Using the adverbial connective however (see "Banish Stock Transitional Expressions") is not an outright stylistic weakness but a device useful, even necessary, in speech, hence in fiction, a device, though often excessive, that persists because of over close identification of competent speech and writing. Characteristics of speech demanding artificial connectors are its short sentences and explicit signposts, so nonfiction writing calling for short sentences and signposts can warrant using adverbial connectives. Writing requires short sentences and signposts when it demands hyperclarity, as for legal briefs in our overcrowded courts.
Some statistics help in grasping the size of sentence-length differences. Many essayists write sentences averaging 22 to 28 words. Bryan Garner recommends sentences in legal briefs average 20 words. Plain-language advocates typically call for sentences averaging 15 to 20 words. Many excellent fiction writers seem to average around 18 words per sentence. (Hat tip to StevenBerlinJohnson.com, where you can find some surprising statistics and observations on writers' sentence lengths.)
If clarity demands only moderately shorter sentences, as in brief writing, occasionally starting a sentence with a coordinating conjunction, such as and or but, is a less distorting method of artificial connection than adverbial connectives, such as however, moreover, nevertheless, and in addition, terms depicting relations between referring clauses, not referenced objects. To appreciate why initial conjunctions are less distorting than adverbial connectives, it helps to understand the connective paradox: when they begin sentences, these so-called conjunctions function as adverbial connectives. A coordinating conjunction at the beginning of a sentence doesn't tie the two sentences together, sometimes advertised: it doesn't function like a semicolon to establish a relationship stronger than separate sentences but weaker than conjoined coordinate clauses. The reader, having read the sentence complete, can't undo the perception, so but no longer functions conjunctively. But takes the meaning of however and comes to exemplify the same lexical category. But always has an adverbial component; otherwise, it couldn't assert contrariety. Dropping the conjunctive component by using but at a sentence's beginning leaves only a light-adverb remainder.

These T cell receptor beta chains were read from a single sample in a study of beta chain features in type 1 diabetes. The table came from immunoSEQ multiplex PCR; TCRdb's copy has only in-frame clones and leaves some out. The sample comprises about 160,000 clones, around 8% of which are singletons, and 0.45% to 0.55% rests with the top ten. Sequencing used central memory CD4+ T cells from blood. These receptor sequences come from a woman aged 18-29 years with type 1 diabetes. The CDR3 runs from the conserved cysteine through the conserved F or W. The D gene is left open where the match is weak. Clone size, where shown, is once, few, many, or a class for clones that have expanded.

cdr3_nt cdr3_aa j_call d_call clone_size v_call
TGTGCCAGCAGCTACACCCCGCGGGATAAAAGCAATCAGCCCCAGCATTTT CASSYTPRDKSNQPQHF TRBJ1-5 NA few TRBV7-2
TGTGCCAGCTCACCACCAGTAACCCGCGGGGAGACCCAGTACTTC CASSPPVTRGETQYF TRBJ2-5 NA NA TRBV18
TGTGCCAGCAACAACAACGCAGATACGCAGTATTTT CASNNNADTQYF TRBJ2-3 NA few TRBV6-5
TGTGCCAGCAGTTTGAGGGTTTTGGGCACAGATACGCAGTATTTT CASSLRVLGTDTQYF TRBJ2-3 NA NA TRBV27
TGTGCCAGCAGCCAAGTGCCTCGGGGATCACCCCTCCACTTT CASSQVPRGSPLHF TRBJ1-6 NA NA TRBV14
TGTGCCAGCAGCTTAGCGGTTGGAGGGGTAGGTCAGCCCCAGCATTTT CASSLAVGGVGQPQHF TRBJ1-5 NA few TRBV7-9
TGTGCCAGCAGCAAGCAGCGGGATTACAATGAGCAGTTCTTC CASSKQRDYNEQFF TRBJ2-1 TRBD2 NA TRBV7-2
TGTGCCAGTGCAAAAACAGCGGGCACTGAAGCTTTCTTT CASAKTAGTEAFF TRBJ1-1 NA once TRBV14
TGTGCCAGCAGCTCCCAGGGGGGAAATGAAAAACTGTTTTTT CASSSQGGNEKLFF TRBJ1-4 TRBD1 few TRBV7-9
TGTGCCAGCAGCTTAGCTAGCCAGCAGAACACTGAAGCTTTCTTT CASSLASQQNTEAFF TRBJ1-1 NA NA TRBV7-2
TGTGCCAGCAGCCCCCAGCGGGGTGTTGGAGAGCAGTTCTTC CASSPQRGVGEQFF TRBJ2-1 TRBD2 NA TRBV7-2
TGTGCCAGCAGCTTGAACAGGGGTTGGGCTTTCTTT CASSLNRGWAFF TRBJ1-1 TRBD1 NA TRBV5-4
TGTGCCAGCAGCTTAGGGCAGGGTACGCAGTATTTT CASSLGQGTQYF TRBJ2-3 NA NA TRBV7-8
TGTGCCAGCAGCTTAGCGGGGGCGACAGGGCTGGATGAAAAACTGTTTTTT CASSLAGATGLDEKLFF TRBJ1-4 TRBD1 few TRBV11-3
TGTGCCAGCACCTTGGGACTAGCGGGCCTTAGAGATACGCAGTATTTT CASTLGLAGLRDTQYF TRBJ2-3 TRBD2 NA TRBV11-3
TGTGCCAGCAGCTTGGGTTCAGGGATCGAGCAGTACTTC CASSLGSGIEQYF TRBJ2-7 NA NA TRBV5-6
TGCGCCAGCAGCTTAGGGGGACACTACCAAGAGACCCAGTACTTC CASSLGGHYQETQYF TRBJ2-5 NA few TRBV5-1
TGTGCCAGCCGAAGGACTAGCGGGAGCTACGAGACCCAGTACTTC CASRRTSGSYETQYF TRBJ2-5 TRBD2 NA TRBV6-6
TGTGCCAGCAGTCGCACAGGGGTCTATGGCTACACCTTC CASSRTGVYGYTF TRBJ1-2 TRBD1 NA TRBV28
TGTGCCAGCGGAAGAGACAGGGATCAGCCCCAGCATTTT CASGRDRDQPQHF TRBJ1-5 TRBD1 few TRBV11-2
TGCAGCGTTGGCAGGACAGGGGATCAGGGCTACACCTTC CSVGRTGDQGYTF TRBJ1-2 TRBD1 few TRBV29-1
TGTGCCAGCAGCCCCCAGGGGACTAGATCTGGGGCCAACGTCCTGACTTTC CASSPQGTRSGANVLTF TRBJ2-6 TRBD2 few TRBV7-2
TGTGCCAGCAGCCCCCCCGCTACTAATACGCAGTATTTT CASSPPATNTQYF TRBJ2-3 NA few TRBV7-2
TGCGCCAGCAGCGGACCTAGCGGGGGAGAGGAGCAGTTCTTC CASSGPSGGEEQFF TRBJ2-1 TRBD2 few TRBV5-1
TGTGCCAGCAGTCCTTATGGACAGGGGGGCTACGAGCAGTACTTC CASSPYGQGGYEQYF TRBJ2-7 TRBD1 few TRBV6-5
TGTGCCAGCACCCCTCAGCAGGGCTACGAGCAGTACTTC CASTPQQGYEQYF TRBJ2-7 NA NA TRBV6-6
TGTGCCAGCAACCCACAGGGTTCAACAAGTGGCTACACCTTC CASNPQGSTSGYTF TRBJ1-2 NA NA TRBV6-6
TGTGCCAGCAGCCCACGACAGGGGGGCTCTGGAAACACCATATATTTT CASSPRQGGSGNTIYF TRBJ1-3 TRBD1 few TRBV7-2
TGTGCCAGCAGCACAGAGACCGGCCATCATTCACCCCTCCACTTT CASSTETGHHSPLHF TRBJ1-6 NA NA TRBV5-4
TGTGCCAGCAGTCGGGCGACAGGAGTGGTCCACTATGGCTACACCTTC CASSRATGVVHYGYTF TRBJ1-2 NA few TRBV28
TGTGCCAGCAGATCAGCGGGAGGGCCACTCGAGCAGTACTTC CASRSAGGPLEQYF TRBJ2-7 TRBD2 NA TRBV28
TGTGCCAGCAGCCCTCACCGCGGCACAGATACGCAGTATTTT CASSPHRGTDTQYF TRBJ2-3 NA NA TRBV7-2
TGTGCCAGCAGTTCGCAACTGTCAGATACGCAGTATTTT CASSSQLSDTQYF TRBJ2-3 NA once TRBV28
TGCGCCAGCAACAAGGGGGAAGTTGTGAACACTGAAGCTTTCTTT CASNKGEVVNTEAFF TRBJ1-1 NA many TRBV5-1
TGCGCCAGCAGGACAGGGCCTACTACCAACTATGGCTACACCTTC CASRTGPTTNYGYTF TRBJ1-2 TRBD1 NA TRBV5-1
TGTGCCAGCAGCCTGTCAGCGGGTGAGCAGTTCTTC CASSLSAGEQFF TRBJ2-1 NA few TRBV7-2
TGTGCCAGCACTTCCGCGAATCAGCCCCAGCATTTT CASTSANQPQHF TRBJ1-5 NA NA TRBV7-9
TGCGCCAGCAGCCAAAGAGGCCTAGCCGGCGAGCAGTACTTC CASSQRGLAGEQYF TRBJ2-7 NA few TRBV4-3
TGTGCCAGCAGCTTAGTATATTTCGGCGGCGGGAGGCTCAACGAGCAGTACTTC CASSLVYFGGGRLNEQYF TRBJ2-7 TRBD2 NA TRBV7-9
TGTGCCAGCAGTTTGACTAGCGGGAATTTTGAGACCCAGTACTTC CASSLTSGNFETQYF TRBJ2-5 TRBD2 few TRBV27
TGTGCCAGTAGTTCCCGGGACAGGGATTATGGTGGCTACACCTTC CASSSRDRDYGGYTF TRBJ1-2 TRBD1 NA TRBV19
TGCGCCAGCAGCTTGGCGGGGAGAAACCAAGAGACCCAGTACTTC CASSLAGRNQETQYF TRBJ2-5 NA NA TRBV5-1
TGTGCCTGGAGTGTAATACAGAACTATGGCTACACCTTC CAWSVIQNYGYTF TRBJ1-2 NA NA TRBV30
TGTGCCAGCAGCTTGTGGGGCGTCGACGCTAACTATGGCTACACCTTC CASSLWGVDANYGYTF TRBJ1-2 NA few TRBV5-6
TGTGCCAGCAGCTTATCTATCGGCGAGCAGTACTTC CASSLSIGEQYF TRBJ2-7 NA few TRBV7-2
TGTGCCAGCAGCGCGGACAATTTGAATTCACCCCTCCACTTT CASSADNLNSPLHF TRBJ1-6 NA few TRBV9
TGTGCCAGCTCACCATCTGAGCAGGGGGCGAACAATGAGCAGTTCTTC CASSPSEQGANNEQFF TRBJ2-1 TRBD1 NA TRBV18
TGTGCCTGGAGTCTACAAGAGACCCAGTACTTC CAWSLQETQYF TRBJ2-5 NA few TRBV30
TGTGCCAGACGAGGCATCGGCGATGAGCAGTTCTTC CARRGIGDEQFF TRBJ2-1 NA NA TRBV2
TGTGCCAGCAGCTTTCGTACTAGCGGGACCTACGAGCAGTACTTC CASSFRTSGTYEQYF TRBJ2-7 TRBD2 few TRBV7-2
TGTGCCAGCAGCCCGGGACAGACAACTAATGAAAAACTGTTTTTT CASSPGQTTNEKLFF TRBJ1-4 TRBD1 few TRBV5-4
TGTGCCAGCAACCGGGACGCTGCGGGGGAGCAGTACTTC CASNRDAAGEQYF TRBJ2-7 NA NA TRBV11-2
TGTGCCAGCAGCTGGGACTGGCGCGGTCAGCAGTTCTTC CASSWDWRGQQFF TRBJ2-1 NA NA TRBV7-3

When exceptional circumstances don't limit sentence length, the writer can be more precise by striking the initial conjunction, combining the sentences to turn the initial conjunction into an ordinary conjunction, or rewriting. George Orwell disagreed. Here's an example including an initial conjunction, but, and an adverbial connective (or stock transitional phrase), on the other hand, from George Orwell's essay "Politics and the English Language":
A newly invented metaphor assists thought by evoking a visual image, while on the other hand a metaphor which is technically 'dead' (e. g. iron resolution) has in effect reverted to being an ordinary word and can generally be used without loss of vividness. But in between these two classes there is a huge dump of worn-out metaphors which have lost all evocative power and are merely used because they save people the trouble of inventing phrases for themselves.I would rewrite the passage by eliminating the transitional phrase, using but to connect clauses within one sentence, and replacing the compound predicate reverted... and ... used with a simple predicate and adjective phrase, thus:
A newly invented metaphor assists thought by evoking a visual image, while a metaphor which is technically 'dead' (e. g. iron resolution) has in effect reverted to being an ordinary word, generally usable without loss of vividness, but in between these two classes there is a huge dump of worn-out metaphors which have lost all evocative power and are merely used because they save people the trouble of inventing phrases for themselves.The transitional phrase on the other hand helped convey that Orwell mentioned the newly invented and the dead as opposite statuses for metaphors. Joining the clause about the worn-out metaphors with the previous sentence, containing the contrast, makes the same point about opposite statuses without using the transitional phrase on the other hand. The clause about the worn-out metaphors introduces the opposites by locating worn-out metaphors between them. The sentence is longer than any of Orwell's, but the passage gains precision using fewer words.